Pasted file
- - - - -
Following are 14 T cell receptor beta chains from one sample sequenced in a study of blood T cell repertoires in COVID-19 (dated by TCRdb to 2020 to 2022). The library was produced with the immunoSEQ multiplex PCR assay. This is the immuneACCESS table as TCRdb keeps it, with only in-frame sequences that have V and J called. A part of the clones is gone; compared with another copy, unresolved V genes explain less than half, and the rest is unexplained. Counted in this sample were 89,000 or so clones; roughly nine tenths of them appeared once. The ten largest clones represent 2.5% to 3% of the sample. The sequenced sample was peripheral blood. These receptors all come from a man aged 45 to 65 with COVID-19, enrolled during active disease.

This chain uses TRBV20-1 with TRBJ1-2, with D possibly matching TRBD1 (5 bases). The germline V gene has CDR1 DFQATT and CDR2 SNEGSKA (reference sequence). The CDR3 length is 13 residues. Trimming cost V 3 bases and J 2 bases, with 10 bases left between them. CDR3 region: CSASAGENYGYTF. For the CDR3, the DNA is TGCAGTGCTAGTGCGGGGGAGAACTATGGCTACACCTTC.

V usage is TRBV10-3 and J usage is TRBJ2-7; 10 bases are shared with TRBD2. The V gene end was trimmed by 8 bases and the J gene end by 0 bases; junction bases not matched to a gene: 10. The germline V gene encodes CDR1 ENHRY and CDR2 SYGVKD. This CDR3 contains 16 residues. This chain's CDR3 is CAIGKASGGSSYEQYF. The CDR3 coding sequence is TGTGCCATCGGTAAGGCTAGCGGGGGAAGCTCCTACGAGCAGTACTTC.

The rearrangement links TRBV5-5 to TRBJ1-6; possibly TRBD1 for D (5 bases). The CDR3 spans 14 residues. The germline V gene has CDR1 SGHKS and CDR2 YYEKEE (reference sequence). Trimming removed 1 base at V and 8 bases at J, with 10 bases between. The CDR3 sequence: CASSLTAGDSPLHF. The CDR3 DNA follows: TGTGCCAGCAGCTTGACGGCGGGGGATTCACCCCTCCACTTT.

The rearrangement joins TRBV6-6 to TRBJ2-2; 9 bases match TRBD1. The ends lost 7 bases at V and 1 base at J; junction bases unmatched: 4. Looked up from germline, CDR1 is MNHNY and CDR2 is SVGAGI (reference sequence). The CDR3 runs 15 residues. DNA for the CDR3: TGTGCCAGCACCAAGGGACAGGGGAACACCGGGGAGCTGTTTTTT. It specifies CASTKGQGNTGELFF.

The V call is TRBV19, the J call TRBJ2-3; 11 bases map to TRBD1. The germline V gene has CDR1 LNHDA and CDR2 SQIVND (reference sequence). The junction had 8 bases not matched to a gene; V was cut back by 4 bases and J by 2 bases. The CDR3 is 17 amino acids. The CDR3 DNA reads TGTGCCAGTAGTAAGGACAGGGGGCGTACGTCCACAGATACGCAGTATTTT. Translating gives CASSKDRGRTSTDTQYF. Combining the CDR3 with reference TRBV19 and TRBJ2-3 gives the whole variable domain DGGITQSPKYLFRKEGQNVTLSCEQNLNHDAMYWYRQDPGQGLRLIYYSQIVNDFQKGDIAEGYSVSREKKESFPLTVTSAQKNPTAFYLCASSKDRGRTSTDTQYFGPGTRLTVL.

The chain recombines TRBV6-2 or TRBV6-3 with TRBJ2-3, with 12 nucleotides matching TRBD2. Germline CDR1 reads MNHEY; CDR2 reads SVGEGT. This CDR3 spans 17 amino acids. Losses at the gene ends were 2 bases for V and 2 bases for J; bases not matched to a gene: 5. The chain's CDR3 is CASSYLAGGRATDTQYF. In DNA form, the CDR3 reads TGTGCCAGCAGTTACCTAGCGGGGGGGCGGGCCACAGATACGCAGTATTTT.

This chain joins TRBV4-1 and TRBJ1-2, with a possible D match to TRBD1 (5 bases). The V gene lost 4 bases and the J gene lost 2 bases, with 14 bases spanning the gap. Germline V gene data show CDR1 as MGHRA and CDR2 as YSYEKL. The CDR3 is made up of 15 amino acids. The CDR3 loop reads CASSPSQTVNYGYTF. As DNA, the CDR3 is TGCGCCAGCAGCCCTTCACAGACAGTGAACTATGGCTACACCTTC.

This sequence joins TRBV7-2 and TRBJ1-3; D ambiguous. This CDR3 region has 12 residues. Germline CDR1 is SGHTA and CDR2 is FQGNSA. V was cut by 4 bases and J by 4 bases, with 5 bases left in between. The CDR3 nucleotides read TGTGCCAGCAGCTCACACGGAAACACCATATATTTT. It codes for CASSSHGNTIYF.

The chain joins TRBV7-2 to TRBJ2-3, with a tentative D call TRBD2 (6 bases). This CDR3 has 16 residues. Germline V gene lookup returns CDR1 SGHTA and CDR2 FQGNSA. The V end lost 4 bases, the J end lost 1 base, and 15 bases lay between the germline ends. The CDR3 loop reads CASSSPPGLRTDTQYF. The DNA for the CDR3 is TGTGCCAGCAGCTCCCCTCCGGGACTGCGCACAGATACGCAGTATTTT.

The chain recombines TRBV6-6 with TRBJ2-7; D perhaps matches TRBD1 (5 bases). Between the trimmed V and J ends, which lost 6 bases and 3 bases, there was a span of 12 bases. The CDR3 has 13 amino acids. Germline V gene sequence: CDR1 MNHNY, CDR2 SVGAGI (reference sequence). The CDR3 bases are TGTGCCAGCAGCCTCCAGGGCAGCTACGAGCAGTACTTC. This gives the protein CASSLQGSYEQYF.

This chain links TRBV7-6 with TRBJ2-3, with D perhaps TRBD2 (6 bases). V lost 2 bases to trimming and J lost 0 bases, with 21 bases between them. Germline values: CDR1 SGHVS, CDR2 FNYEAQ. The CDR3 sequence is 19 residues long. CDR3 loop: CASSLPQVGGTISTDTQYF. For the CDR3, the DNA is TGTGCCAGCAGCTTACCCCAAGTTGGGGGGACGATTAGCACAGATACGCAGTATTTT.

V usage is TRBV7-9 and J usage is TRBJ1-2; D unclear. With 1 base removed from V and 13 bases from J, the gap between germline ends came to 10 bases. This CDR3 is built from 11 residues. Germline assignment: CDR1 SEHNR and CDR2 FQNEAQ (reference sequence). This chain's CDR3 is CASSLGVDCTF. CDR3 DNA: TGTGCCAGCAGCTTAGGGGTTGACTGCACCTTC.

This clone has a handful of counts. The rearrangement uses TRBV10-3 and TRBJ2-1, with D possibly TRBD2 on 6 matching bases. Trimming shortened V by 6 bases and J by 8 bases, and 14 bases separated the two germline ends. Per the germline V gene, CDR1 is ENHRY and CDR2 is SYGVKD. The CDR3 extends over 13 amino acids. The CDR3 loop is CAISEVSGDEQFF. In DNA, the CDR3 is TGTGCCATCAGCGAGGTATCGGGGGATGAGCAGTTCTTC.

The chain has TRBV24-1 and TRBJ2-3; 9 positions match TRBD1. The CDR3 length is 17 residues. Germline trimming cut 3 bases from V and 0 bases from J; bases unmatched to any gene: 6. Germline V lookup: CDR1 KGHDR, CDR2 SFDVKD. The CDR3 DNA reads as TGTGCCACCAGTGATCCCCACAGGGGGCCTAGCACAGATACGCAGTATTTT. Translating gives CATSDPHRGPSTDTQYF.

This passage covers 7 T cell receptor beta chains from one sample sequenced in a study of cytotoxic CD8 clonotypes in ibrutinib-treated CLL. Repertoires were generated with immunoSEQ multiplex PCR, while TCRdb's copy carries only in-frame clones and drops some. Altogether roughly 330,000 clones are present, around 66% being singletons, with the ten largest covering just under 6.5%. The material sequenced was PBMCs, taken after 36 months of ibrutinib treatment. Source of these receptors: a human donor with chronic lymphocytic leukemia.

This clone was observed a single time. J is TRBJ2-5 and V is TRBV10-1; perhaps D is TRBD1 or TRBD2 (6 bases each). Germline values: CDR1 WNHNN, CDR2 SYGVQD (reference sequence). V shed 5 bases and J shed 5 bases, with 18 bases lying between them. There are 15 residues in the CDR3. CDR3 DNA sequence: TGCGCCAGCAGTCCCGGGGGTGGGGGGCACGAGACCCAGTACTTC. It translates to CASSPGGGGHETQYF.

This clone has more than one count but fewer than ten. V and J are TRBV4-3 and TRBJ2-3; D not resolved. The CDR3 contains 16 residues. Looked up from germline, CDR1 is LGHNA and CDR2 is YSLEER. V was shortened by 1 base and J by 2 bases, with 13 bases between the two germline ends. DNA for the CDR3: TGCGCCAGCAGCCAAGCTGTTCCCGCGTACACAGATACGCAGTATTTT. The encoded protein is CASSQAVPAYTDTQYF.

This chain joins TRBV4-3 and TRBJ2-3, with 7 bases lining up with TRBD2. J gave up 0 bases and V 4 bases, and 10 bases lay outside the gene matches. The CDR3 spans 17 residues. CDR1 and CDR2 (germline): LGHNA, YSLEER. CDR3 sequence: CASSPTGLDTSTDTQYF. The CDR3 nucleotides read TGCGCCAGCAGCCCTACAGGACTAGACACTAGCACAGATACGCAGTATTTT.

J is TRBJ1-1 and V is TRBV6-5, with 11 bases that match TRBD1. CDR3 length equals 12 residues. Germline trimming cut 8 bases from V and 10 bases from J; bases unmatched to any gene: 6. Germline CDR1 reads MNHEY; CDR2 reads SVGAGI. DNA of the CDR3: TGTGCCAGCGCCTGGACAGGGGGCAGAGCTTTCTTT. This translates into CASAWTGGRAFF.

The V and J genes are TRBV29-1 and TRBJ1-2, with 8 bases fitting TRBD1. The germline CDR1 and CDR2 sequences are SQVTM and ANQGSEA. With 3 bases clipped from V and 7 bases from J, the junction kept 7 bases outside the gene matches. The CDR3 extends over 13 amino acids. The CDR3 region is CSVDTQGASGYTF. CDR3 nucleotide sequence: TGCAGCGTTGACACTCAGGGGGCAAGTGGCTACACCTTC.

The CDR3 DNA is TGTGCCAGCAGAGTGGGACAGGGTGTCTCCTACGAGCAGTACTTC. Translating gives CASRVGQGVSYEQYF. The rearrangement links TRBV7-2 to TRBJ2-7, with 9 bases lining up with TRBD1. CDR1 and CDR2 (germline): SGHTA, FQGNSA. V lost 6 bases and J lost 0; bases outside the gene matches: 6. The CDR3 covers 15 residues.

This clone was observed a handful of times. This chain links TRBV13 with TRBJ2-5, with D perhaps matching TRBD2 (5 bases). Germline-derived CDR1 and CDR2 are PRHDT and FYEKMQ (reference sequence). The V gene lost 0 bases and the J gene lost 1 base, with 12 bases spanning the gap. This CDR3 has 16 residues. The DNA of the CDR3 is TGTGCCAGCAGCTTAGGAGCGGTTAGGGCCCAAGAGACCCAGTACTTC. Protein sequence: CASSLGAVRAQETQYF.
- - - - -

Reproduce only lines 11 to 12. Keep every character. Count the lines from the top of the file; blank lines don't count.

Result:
The chain recombines TRBV6-6 with TRBJ2-7; D perhaps matches TRBD1 (5 bases). Between the trimmed V and J ends, which lost 6 bases and 3 bases, there was a span of 12 bases. The CDR3 has 13 amino acids. Germline V gene sequence: CDR1 MNHNY, CDR2 SVGAGI (reference sequence). The CDR3 bases are TGTGCCAGCAGCCTCCAGGGCAGCTACGAGCAGTACTTC. This gives the protein CASSLQGSYEQYF.

This chain links TRBV7-6 with TRBJ2-3, with D perhaps TRBD2 (6 bases). V lost 2 bases to trimming and J lost 0 bases, with 21 bases between them. Germline values: CDR1 SGHVS, CDR2 FNYEAQ. The CDR3 sequence is 19 residues long. CDR3 loop: CASSLPQVGGTISTDTQYF. For the CDR3, the DNA is TGTGCCAGCAGCTTACCCCAAGTTGGGGGGACGATTAGCACAGATACGCAGTATTTT.